just put a huge pole through them. Naturally molecules dont have this problem.) So, we see that a

Nitrogen molecule can move in 5 meaningful ways. We therefore have n = 5 and = (5+2)/5 = 1.4.

Finally, theres CO2 . This molecule is a bit wedged-shaped. So it isnt rotationally symmetric

about any axis. If we rotate it about any axis, we always have a meaningful rotation. We can

rotate it about 3 independent axes. We can also still move it in three directions. Therefore n = 6

and = (6 + 2)/6 = 1.33.

1. We need to design a supersonic wind tunnel reproducing at M = 2.8 free-stream flow. The cross

section of the test section area is Atest = 1m2 . The air in the reservoir is at ambient temperature

T0 = 280K.

(a) Determine the nozzle throat cross section At,1 .

2

(b) Determine the total pressure in the reservoir p0 and the mass flow m

through the nozzle

in the hypothesis that the nozzle discharges the air directly in the ambient (pamb = 1atm,

Tamb = 280K) at supersonic conditions and without any shock.

(c) A supersonic diffuser is placed behind the test section. Now the flow is decelerated through a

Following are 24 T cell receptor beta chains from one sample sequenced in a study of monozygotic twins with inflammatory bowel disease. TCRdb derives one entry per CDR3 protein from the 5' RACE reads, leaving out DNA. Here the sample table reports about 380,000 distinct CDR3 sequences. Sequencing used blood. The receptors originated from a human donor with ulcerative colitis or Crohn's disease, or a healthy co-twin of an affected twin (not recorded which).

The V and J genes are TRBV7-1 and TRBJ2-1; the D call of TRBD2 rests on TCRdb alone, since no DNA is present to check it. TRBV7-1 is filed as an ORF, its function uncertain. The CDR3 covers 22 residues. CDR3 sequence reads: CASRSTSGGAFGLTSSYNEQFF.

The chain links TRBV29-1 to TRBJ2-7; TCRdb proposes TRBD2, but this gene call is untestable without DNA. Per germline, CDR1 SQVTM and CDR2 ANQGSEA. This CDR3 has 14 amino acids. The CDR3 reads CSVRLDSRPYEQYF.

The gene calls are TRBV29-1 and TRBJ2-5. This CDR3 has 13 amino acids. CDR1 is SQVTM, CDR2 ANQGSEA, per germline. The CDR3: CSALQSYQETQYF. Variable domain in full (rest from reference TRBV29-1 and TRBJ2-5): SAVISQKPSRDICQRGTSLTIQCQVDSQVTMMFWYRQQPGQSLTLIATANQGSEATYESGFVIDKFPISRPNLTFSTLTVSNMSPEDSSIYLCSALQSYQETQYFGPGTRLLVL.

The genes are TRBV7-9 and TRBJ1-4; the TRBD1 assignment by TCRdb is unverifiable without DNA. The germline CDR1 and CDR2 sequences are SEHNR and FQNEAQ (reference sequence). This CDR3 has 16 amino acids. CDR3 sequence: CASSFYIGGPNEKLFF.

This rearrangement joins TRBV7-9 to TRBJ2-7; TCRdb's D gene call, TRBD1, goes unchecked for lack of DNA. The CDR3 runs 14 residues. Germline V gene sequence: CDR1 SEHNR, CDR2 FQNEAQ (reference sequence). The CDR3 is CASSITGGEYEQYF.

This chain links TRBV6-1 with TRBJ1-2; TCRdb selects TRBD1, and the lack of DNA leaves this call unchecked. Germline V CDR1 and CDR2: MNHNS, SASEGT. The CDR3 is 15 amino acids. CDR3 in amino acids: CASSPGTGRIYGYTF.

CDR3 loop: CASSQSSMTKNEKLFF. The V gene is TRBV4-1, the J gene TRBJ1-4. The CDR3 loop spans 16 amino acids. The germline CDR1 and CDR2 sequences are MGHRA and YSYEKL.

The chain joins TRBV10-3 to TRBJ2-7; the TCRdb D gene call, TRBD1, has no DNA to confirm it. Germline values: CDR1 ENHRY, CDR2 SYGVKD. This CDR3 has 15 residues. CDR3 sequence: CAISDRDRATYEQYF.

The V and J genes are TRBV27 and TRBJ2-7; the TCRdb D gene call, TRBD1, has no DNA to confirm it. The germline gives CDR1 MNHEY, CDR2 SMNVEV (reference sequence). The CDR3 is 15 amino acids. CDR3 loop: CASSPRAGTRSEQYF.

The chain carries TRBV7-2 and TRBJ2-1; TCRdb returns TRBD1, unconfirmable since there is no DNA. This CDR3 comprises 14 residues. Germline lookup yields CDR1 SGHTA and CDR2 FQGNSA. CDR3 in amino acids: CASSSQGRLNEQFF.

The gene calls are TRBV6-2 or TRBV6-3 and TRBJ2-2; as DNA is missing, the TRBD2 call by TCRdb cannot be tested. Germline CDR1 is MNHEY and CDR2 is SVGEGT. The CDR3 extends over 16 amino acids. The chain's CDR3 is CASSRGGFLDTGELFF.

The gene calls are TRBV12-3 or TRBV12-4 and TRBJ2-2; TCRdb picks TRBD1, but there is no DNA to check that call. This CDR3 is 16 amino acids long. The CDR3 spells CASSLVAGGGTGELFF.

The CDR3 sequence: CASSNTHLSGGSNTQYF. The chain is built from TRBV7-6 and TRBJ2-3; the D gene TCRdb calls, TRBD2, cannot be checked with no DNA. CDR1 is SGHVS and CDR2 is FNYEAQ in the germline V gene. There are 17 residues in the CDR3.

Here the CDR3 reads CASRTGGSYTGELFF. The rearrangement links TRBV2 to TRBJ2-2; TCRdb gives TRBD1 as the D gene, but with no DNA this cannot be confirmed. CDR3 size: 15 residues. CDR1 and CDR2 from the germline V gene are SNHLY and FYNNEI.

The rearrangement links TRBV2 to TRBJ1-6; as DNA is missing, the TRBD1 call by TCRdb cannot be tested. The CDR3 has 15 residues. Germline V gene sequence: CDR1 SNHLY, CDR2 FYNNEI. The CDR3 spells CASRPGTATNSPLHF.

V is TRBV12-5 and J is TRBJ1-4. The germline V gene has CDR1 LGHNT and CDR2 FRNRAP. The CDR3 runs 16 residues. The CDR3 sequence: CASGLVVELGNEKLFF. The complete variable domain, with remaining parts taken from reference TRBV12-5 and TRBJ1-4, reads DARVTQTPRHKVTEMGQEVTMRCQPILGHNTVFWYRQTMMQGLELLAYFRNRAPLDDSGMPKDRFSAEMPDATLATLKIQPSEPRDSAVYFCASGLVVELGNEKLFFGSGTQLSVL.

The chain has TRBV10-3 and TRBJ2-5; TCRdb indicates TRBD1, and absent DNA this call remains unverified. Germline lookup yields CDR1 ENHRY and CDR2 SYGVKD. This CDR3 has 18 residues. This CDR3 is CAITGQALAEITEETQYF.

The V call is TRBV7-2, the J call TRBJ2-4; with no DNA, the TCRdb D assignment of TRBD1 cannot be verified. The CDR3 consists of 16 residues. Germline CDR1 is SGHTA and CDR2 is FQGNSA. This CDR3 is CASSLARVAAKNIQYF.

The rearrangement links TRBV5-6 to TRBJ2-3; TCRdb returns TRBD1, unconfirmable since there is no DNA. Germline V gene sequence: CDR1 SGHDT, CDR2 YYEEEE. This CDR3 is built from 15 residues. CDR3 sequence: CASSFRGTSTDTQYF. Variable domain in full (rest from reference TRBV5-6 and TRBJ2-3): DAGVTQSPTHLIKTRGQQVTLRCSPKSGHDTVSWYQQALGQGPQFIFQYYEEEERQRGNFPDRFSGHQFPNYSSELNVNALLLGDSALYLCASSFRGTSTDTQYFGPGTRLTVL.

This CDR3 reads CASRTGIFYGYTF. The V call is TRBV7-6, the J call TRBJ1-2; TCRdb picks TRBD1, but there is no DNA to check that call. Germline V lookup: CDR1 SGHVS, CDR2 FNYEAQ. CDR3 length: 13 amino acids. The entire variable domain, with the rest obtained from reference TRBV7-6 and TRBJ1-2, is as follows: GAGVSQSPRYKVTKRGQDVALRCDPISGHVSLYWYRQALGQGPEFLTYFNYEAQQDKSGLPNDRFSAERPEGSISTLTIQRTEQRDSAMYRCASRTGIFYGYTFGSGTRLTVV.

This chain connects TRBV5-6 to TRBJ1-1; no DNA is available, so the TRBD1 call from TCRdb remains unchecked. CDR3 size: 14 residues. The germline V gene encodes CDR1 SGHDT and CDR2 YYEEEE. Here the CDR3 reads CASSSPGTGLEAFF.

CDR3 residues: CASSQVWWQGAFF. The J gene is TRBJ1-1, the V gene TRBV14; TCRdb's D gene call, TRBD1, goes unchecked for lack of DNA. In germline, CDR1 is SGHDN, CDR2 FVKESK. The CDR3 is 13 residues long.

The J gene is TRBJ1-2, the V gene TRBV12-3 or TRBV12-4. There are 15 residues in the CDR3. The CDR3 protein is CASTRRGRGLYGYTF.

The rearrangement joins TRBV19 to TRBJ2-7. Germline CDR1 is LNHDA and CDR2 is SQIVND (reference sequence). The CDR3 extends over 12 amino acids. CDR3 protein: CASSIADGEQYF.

normal shock wave at Mshock = 2.8. Determine the diffuser throat minimum cross section At,2 ,

the minimum total pressure p0 in the reservoir and the mass flow through the wind tunnel.

2. Consider air at a pressure of 0.3atm. Calculate the values of the isothermal compressibility T and

isentropic compressibility S expressing them in SI units.

Solution

1. Lets solve this question!

(a) The first subquestion (finding At,1 ) is, in fact, quite easy. We know that at the throat M = 1.

At the test section M = 2.8 and Atest = 1. Looking up Atest /At,1 = A/A at M = 2.8 (table

A) gives Atest /At,1 = 3.5. It follows that At,1 = 0.286m2 .

(b) Now we will determine the total pressure p0 and the mass flow m.

At M = 2.8 we find that

p0 /p = 27.14

T0 /T = 2.568

T = 280/2.568 = 109K.

(2.1)

(2.2)

You may be wondering what we need the temperature for. We use it to find the mass flow.

We will first derive an expression for that. The mass flow m

equals

r

p p

m

= V A =

RT M A = pA

M.

(2.3)

RT

RT

Examining this equation at the test section gives